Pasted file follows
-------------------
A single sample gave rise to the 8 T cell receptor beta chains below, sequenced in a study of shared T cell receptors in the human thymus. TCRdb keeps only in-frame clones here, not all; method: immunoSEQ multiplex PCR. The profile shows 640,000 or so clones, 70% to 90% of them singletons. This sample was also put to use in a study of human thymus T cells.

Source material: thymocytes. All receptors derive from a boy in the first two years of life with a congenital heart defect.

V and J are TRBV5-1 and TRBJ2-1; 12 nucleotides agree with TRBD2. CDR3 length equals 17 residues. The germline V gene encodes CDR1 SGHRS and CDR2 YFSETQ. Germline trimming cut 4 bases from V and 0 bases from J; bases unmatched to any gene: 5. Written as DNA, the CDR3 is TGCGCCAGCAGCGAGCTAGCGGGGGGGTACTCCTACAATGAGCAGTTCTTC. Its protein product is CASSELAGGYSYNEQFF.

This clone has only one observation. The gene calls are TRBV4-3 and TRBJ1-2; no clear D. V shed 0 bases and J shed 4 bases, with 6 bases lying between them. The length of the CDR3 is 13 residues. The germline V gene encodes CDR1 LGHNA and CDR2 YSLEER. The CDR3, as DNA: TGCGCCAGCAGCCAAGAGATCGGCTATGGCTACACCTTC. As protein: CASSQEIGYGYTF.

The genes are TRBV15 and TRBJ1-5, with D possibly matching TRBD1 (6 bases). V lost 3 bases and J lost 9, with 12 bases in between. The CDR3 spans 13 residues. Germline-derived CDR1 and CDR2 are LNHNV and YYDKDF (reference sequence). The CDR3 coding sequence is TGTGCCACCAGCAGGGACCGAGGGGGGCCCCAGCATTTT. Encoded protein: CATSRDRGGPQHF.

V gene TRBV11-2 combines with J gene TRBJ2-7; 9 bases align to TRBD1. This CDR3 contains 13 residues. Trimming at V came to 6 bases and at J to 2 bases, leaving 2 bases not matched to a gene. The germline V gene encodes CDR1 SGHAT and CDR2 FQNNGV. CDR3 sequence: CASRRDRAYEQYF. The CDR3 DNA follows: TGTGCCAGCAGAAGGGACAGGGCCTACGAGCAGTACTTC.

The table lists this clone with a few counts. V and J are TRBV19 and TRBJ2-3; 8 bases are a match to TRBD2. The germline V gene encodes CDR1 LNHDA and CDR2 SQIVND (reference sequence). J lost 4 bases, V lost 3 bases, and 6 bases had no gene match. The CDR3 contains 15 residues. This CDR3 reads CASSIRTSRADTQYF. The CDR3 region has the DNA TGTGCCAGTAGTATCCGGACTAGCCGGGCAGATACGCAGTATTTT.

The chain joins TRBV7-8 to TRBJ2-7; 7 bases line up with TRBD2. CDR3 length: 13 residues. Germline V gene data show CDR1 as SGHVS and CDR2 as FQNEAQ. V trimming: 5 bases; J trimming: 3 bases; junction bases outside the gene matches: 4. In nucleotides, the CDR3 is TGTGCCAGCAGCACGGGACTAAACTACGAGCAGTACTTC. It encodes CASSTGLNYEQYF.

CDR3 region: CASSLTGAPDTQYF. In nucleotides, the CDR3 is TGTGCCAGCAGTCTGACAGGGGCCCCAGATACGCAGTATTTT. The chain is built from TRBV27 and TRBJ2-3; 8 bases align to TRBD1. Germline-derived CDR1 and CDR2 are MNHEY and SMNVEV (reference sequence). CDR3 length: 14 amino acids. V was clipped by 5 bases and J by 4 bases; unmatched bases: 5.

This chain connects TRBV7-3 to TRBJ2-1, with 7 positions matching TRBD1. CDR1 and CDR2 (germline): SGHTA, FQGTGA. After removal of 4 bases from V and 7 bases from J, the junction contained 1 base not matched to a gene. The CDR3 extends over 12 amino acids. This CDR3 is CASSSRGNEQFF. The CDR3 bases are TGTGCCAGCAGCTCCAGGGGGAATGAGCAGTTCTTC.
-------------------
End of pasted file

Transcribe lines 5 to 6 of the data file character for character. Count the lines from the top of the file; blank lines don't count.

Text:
The genes are TRBV15 and TRBJ1-5, with D possibly matching TRBD1 (6 bases). V lost 3 bases and J lost 9, with 12 bases in between. The CDR3 spans 13 residues. Germline-derived CDR1 and CDR2 are LNHNV and YYDKDF (reference sequence). The CDR3 coding sequence is TGTGCCACCAGCAGGGACCGAGGGGGGCCCCAGCATTTT. Encoded protein: CATSRDRGGPQHF.

V gene TRBV11-2 combines with J gene TRBJ2-7; 9 bases align to TRBD1. This CDR3 contains 13 residues. Trimming at V came to 6 bases and at J to 2 bases, leaving 2 bases not matched to a gene. The germline V gene encodes CDR1 SGHAT and CDR2 FQNNGV. CDR3 sequence: CASRRDRAYEQYF. The CDR3 DNA follows: TGTGCCAGCAGAAGGGACAGGGCCTACGAGCAGTACTTC.